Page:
The trendy intermittent fasting diet – where a person skips food for hours each day – does not prevent aging, a study suggests.
The diet that requires people to eat within a certain window of time and abstain from food for an extended period is a celebrity favorite for its purported weight loss and anti-aging benefits. It has been promoted by the likes of Elon Musk and Chris Pratt.
The German team of scientists said there is no concrete evidence to suggest missing out on food for long periods is effective at preventing aging.
While intermittent fasting is all the rage, scientists are still evaluating its effect on longevity. Last month, University of Tennessee researchers reported that the diet plan may increase the rise of early death by 30 percent.
Celebrity-approved intermittent fasting has been embraced for its purported anti-aging and weight loss benefits, but researchers said the diet plan has no effect on the aging process
For the study, the team from the German Centre for Neurodegenerative Diseases carried out a thorough examination of age-related changes to a wide range of bodily functions in mice who took on the diet.
The health check measured a range of conditions including visual acuity, reflexes, and cardiovascular function, as well as other traits including exploratory activity of the mice, immunological parameters, blood cell counts and aging-associated manifestations of disease in the tissue.
The check gave the team an ‘exact description’ of the state of the animal at the time they were examined.
The researchers concluded that results showing a lack of meaningful benefit were ‘unambiguous’ and that even when older mice appeared younger than they were, this had occurred for reasons other than diet.
Prof Martin Hrabĕ de Angelis, head of the Institute of Experimental Genetics and the German Mouse Clinic at the Helmholtz Zentrum München said: ‘In conclusion, we found that both groups of mice aged in similar ways. Fasting had overall very little influence on this.’
Meanwhile, two treatments were used in two different groups – one group with unfettered access to food and water and another on an every-other-day feeding (EOD) diet.
Mice on the EOD diet, while still vulnerable to tumors, saw slower growth in cancers than the control group which can be explained by the fact that periods of dietary restriction trigger metabolic changes.
Jennifer Aniston (left) and Nicole Kidman (right) are two celebrities who are reported to have used intermittent fasting
The EOD group was given unrestricted access to water, but was only fed on alternate days until their natural death.
Researchers said the study’s design made it possible to work out whether the natural aging process and the deterioration of important body functions can be slowed.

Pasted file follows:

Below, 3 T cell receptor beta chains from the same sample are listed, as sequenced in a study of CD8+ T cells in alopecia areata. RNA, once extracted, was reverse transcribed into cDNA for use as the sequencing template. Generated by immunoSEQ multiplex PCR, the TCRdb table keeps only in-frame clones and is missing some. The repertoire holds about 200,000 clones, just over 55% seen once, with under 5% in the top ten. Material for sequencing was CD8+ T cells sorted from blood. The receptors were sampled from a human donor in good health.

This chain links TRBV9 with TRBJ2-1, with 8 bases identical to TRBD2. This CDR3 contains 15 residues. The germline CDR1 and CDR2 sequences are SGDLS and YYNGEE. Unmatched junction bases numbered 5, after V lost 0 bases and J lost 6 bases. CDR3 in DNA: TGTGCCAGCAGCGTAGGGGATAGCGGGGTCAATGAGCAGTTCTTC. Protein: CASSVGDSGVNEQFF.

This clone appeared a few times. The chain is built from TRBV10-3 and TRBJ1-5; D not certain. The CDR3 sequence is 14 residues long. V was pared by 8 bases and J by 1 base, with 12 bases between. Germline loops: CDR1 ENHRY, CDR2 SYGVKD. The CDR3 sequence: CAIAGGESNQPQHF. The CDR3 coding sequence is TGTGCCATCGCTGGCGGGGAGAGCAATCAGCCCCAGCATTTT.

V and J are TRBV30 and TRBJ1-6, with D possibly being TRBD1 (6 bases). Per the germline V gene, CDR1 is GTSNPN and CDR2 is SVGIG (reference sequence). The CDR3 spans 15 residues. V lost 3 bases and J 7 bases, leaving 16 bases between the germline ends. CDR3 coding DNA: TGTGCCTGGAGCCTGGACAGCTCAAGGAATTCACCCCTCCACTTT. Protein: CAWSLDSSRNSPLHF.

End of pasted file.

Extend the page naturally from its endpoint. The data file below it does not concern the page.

But the treatments appeared to slow down the process because they are beneficial overall rather than because they specifically target the aging process.
Earlier research has used lifespan as an indirect measure of aging, but the German research team said this is a flawed approach.
Still, the mice on an EOD lived 102 days longer than the control group.
Intermittent fasting in various forms, primarily for weight loss, has been around for ages but skyrocketed to popularity in the the last decade thanks in part to celebrity endorsements.
Many have credited their health to restricted eating schedules, such as the 16/8 method, which requires people to fast daily for 16 hours and restrict their eating window everyday to eight hours.
Friends star Jennifer Aniston previously said she ‘noticed a big difference’ by going without solid food for 16 hours.
Guardians of the Galaxy actor Chris Pratt said he would not eat before noon to get in shape for superhero roles.
Reality star Kourtney Kardashian said she would not eat past 7pm at night and then waited until around 10:30am or 11am the next day.
But through their research, the team found that this approach does not slow down the course of aging.
Dr Dan Enhinger, an author of the study, said: ‘There is no internal clock of aging that you can regulate with a simple switch – at least not in the form of the treatments studied here.
‘The fact that a treatment already has its effect in young mice – prior to the appearance of age-dependent change in health measures – proves that these are compensatory, general health-promoting effects, not a targeting of aging mechanisms’
The team now want to look at the effects of other treatments experts believe can slow aging.
The findings were published in the journal Nature Communications.
What is intermittent fasting?
Intermittent fasting involves switching between days of fasting and days of eating normally.
Intermittent fasting diets fall generally into two categories – time-restricted feeding, which narrows eating times to 6-8 hours per day, also known as the 16:8 diet, and 5:2 intermittent fasting.
The 16:8 diet is a form of intermittent fasting, also known as Time Restricted Eating.
Followers of the eating plan fast for 16 hours a day, and eat whatever they want in the remaining eight hours – typically between 10am and 6pm.
This may be more tolerable than the well-known 5:2 diet – where followers restrict their calories to 500–to-600 a day for two days a week and then eat as normal for the remaining five days.
In addition to weight loss, 16:8 intermittent fasting is believed to improve blood sugar control, boost brain function and help us live longer.
Many prefer to eat between noon and 8pm as this means they only need to fast overnight and skip breakfast, but can still eat lunch and dinner, along with a few snacks.
When you do eat, it is best to opt for healthy options like fruits, vegetables and whole grains.
And drink water and unsweetened beverages.
Drawbacks of the fasting plan may be that people overindulge in the hours they can eat, leading to weight gain.
It can also result in digestive problems over the long-term, as well as hunger, fatigue and weakness.